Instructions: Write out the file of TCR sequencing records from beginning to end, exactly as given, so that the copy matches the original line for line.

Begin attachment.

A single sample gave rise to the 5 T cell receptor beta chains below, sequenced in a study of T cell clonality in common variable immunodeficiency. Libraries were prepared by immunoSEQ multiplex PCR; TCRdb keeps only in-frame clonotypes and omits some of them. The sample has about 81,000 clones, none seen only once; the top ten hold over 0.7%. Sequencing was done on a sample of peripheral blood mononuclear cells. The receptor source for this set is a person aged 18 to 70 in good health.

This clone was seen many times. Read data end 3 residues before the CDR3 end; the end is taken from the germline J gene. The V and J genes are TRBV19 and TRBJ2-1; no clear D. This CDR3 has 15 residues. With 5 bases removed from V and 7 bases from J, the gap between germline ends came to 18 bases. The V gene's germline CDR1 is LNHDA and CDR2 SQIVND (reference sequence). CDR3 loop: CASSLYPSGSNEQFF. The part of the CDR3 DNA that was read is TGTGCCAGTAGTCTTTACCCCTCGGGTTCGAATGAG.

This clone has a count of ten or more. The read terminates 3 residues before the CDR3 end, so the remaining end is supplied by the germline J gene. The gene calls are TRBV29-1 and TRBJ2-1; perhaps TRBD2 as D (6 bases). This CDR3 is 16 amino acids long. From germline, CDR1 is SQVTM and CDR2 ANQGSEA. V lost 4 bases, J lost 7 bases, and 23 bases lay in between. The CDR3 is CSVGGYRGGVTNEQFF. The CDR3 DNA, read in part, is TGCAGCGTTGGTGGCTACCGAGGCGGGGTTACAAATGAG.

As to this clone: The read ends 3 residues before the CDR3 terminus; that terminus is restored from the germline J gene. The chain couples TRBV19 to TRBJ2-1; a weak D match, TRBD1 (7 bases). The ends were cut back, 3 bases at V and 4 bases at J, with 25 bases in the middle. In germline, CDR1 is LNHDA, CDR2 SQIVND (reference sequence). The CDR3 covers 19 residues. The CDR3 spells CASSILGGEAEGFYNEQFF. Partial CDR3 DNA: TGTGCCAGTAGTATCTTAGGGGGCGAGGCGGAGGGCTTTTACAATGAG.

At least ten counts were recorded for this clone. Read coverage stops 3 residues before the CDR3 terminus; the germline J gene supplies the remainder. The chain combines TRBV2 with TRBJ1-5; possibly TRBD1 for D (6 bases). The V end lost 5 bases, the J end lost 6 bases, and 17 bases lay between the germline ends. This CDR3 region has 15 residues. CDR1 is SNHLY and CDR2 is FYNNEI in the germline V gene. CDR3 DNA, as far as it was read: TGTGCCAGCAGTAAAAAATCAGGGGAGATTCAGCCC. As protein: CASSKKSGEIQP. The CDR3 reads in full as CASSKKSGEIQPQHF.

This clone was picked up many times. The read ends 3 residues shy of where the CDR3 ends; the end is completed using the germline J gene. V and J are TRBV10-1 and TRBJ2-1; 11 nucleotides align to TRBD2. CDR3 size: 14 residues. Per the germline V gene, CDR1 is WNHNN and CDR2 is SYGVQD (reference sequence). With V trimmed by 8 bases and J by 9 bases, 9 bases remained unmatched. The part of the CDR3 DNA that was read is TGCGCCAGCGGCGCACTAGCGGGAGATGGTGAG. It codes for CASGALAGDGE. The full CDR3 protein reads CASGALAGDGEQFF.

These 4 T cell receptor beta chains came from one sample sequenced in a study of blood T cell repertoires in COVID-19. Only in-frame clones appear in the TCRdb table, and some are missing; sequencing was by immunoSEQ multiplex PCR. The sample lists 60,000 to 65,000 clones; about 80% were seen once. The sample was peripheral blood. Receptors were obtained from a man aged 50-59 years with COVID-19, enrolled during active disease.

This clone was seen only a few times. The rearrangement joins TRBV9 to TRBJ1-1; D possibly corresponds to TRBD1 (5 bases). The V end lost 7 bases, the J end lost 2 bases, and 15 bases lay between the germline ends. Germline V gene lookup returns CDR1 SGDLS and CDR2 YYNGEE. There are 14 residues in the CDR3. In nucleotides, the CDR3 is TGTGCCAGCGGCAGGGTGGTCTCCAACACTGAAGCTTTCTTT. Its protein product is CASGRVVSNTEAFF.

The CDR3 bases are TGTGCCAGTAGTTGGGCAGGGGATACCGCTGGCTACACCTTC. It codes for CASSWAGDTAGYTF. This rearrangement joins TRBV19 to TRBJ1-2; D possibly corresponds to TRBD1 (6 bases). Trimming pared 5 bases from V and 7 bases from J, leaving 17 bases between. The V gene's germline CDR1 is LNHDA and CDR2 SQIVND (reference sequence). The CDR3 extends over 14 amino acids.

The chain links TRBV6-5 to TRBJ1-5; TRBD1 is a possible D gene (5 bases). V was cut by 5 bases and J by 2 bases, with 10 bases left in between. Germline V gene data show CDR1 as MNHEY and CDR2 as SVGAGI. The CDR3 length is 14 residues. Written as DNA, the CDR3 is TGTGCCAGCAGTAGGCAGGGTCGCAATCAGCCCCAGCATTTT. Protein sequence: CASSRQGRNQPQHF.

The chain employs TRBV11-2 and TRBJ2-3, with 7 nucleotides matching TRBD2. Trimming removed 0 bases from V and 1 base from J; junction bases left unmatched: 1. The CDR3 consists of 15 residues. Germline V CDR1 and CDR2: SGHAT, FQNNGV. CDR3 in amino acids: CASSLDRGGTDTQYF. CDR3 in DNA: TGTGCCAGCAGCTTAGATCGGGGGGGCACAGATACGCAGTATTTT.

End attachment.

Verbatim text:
A single sample gave rise to the 5 T cell receptor beta chains below, sequenced in a study of T cell clonality in common variable immunodeficiency. Libraries were prepared by immunoSEQ multiplex PCR; TCRdb keeps only in-frame clonotypes and omits some of them. The sample has about 81,000 clones, none seen only once; the top ten hold over 0.7%. Sequencing was done on a sample of peripheral blood mononuclear cells. The receptor source for this set is a person aged 18 to 70 in good health.

This clone was seen many times. Read data end 3 residues before the CDR3 end; the end is taken from the germline J gene. The V and J genes are TRBV19 and TRBJ2-1; no clear D. This CDR3 has 15 residues. With 5 bases removed from V and 7 bases from J, the gap between germline ends came to 18 bases. The V gene's germline CDR1 is LNHDA and CDR2 SQIVND (reference sequence). CDR3 loop: CASSLYPSGSNEQFF. The part of the CDR3 DNA that was read is TGTGCCAGTAGTCTTTACCCCTCGGGTTCGAATGAG.

This clone has a count of ten or more. The read terminates 3 residues before the CDR3 end, so the remaining end is supplied by the germline J gene. The gene calls are TRBV29-1 and TRBJ2-1; perhaps TRBD2 as D (6 bases). This CDR3 is 16 amino acids long. From germline, CDR1 is SQVTM and CDR2 ANQGSEA. V lost 4 bases, J lost 7 bases, and 23 bases lay in between. The CDR3 is CSVGGYRGGVTNEQFF. The CDR3 DNA, read in part, is TGCAGCGTTGGTGGCTACCGAGGCGGGGTTACAAATGAG.

As to this clone: The read ends 3 residues before the CDR3 terminus; that terminus is restored from the germline J gene. The chain couples TRBV19 to TRBJ2-1; a weak D match, TRBD1 (7 bases). The ends were cut back, 3 bases at V and 4 bases at J, with 25 bases in the middle. In germline, CDR1 is LNHDA, CDR2 SQIVND (reference sequence). The CDR3 covers 19 residues. The CDR3 spells CASSILGGEAEGFYNEQFF. Partial CDR3 DNA: TGTGCCAGTAGTATCTTAGGGGGCGAGGCGGAGGGCTTTTACAATGAG.

At least ten counts were recorded for this clone. Read coverage stops 3 residues before the CDR3 terminus; the germline J gene supplies the remainder. The chain combines TRBV2 with TRBJ1-5; possibly TRBD1 for D (6 bases). The V end lost 5 bases, the J end lost 6 bases, and 17 bases lay between the germline ends. This CDR3 region has 15 residues. CDR1 is SNHLY and CDR2 is FYNNEI in the germline V gene. CDR3 DNA, as far as it was read: TGTGCCAGCAGTAAAAAATCAGGGGAGATTCAGCCC. As protein: CASSKKSGEIQP. The CDR3 reads in full as CASSKKSGEIQPQHF.

This clone was picked up many times. The read ends 3 residues shy of where the CDR3 ends; the end is completed using the germline J gene. V and J are TRBV10-1 and TRBJ2-1; 11 nucleotides align to TRBD2. CDR3 size: 14 residues. Per the germline V gene, CDR1 is WNHNN and CDR2 is SYGVQD (reference sequence). With V trimmed by 8 bases and J by 9 bases, 9 bases remained unmatched. The part of the CDR3 DNA that was read is TGCGCCAGCGGCGCACTAGCGGGAGATGGTGAG. It codes for CASGALAGDGE. The full CDR3 protein reads CASGALAGDGEQFF.

These 4 T cell receptor beta chains came from one sample sequenced in a study of blood T cell repertoires in COVID-19. Only in-frame clones appear in the TCRdb table, and some are missing; sequencing was by immunoSEQ multiplex PCR. The sample lists 60,000 to 65,000 clones; about 80% were seen once. The sample was peripheral blood. Receptors were obtained from a man aged 50-59 years with COVID-19, enrolled during active disease.

This clone was seen only a few times. The rearrangement joins TRBV9 to TRBJ1-1; D possibly corresponds to TRBD1 (5 bases). The V end lost 7 bases, the J end lost 2 bases, and 15 bases lay between the germline ends. Germline V gene lookup returns CDR1 SGDLS and CDR2 YYNGEE. There are 14 residues in the CDR3. In nucleotides, the CDR3 is TGTGCCAGCGGCAGGGTGGTCTCCAACACTGAAGCTTTCTTT. Its protein product is CASGRVVSNTEAFF.

The CDR3 bases are TGTGCCAGTAGTTGGGCAGGGGATACCGCTGGCTACACCTTC. It codes for CASSWAGDTAGYTF. This rearrangement joins TRBV19 to TRBJ1-2; D possibly corresponds to TRBD1 (6 bases). Trimming pared 5 bases from V and 7 bases from J, leaving 17 bases between. The V gene's germline CDR1 is LNHDA and CDR2 SQIVND (reference sequence). The CDR3 extends over 14 amino acids.

The chain links TRBV6-5 to TRBJ1-5; TRBD1 is a possible D gene (5 bases). V was cut by 5 bases and J by 2 bases, with 10 bases left in between. Germline V gene data show CDR1 as MNHEY and CDR2 as SVGAGI. The CDR3 length is 14 residues. Written as DNA, the CDR3 is TGTGCCAGCAGTAGGCAGGGTCGCAATCAGCCCCAGCATTTT. Protein sequence: CASSRQGRNQPQHF.

The chain employs TRBV11-2 and TRBJ2-3, with 7 nucleotides matching TRBD2. Trimming removed 0 bases from V and 1 base from J; junction bases left unmatched: 1. The CDR3 consists of 15 residues. Germline V CDR1 and CDR2: SGHAT, FQNNGV. CDR3 in amino acids: CASSLDRGGTDTQYF. CDR3 in DNA: TGTGCCAGCAGCTTAGATCGGGGGGGCACAGATACGCAGTATTTT.